Caveat emptor: the combined effects of multiplicity and selective reporting.
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Clinical trials and systematic reviews of clinical trials inform healthcare decisions. There is growing concern, however, about results from clinical trials that cannot be reproduced. Reasons for nonreproducibility include that outcomes are defined in multiple ways, results can be obtained using multiple methods of analysis, and trial findings are reported in multiple sources ("multiplicity"). Multiplicity combined with selective reporting can influence dissemination of trial findings and decision-making. In particular, users of evidence might be misled by exposure to selected sources and overly optimistic representations of intervention effects. In this commentary, drawing from our experience in the Multiple Data Sources in Systematic Reviews (MUDS) study and evidence from previous research, we offer practical recommendations to enhance the reproducibility of clinical trials and systematic reviews.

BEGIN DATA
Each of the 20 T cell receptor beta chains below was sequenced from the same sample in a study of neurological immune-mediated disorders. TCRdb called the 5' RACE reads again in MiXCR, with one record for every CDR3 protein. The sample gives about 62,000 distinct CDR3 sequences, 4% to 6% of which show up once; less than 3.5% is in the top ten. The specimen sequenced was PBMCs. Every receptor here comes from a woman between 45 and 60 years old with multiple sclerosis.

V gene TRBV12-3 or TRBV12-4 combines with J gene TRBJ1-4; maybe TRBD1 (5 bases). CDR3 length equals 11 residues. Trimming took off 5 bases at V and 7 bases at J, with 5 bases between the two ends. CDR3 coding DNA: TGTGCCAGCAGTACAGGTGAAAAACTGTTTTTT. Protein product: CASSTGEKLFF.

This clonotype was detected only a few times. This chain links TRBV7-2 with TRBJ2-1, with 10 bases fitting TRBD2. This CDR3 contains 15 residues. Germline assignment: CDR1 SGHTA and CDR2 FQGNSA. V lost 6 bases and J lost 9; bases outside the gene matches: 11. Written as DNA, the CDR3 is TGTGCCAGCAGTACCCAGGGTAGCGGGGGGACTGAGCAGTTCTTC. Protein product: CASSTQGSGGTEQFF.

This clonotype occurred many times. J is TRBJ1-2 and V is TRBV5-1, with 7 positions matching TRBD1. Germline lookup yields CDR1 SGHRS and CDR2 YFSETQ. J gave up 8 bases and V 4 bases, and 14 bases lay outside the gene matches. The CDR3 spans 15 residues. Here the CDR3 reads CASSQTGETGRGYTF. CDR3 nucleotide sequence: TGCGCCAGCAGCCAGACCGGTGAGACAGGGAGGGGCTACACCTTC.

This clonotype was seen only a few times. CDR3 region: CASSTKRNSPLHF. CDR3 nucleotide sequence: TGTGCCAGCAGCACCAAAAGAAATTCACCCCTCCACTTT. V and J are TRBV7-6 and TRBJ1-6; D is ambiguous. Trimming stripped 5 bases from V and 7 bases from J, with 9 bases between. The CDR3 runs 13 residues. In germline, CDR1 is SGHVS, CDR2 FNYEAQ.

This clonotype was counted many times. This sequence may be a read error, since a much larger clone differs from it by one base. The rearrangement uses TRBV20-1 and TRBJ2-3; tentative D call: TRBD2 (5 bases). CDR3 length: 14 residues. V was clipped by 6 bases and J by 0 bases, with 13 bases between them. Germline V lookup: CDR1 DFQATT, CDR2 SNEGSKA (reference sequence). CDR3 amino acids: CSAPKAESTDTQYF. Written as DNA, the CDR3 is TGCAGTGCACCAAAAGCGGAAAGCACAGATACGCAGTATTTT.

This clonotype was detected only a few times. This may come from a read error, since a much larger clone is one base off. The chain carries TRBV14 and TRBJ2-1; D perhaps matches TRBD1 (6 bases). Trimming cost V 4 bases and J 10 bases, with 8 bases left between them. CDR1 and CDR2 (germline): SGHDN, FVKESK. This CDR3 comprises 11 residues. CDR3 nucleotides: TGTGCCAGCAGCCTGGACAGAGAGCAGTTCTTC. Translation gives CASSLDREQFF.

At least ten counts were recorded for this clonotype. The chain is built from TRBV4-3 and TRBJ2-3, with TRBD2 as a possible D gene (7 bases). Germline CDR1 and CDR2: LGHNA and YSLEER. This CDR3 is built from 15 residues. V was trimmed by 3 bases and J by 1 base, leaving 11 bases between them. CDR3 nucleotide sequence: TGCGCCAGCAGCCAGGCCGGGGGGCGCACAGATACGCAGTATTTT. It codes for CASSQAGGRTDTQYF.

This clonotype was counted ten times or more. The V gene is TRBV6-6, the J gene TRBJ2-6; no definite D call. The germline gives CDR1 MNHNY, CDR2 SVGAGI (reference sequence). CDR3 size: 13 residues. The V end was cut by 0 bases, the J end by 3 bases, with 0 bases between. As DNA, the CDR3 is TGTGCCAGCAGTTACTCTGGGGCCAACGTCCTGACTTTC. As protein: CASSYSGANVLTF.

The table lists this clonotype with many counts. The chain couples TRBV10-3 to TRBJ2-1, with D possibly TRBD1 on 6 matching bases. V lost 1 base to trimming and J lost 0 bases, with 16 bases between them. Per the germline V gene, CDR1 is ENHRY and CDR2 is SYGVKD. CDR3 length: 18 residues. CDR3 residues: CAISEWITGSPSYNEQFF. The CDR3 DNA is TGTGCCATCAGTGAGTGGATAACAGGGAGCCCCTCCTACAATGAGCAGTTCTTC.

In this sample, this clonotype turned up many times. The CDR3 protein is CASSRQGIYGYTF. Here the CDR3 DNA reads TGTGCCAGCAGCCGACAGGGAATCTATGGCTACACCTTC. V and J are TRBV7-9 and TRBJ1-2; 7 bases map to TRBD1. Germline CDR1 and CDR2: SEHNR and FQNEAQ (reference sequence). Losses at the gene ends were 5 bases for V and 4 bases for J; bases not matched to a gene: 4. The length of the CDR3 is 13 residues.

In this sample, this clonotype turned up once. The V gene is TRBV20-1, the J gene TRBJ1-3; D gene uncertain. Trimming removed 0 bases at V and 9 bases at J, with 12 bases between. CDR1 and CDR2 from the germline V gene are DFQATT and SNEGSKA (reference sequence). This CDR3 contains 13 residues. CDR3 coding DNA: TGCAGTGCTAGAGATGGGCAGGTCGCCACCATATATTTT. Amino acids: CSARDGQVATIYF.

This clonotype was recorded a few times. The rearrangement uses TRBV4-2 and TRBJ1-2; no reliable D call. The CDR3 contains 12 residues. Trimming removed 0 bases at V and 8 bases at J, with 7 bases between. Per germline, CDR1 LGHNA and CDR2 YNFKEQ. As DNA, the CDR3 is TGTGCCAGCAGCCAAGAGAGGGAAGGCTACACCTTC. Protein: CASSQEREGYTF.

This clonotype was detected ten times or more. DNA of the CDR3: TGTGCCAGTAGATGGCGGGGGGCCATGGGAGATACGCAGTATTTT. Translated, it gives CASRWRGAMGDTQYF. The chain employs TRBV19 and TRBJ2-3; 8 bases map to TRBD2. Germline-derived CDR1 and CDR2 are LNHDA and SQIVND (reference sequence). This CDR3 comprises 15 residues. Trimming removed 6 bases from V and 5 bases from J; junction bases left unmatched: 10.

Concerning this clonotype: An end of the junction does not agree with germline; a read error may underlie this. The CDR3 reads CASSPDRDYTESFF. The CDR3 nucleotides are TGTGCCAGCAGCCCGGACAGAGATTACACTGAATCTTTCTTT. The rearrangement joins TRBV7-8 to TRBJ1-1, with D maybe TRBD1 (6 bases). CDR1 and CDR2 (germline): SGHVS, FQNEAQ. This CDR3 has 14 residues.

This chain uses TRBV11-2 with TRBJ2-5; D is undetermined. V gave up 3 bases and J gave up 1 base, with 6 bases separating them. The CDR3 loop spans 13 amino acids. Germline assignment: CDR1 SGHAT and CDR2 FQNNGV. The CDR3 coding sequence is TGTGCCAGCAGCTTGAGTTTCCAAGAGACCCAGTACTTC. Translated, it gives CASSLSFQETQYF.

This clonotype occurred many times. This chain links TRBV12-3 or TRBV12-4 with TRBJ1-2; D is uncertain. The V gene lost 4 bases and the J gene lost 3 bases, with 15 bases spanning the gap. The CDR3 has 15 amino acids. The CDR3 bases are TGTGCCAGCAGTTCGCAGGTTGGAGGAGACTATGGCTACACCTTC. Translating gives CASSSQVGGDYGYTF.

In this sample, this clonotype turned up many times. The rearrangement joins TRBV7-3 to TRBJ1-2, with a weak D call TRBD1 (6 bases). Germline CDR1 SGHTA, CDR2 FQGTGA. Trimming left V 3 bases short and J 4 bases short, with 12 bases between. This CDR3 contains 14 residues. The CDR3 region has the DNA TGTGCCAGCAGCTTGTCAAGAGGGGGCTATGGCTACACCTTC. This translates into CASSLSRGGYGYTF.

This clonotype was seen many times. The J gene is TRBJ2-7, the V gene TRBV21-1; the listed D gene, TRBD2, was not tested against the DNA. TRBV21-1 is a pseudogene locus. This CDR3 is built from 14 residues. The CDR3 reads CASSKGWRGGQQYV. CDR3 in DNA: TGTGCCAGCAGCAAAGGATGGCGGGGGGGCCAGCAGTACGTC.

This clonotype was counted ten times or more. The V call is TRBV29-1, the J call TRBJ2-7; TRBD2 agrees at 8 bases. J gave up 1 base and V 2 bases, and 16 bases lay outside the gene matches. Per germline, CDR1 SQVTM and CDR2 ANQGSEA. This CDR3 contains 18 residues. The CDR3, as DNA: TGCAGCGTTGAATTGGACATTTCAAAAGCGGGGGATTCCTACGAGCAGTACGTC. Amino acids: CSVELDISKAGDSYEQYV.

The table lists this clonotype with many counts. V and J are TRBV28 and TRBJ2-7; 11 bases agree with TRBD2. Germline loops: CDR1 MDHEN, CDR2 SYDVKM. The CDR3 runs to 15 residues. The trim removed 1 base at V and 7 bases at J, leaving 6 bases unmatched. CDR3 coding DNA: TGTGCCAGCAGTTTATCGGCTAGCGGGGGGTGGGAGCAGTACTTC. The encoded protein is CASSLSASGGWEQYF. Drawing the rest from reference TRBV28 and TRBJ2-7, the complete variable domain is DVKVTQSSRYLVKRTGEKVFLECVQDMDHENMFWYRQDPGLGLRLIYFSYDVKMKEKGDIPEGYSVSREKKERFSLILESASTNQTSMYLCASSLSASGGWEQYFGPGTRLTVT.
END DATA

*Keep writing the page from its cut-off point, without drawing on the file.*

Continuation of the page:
Reproducibility of Results
Randomized Controlled Trials as Topic
Systematic Reviews as Topic
Published Version (Please cite this version)10.1186/s13063-018-2888-9
Publication InfoHong, Hwanhee; Li, Tianjing; Mayo-Wilson, Evan; Fusco, Nicole; & Dickersin, Kay (2018). Caveat emptor: the combined effects of multiplicity and selective reporting. Trials, 19(1). pp. 497. 10.1186/s13063-018-2888-9. Retrieved from https://hdl.handle.net/10161/18574.
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Assistant Professor of Biostatistics & Bioinformatics
I am interested in developing Bayesian statistical methods for comparative effectiveness research, network meta-analysis, causal inference, measurement error, and generalizability. A flexible Bayesian modeling framework enables us to easily integrate different data sources and borrow information adaptively across them. The ultimate goal of my research is to provide comprehensive evidence from multiple data sources for answering clinical and scientific questions in public health and medicine.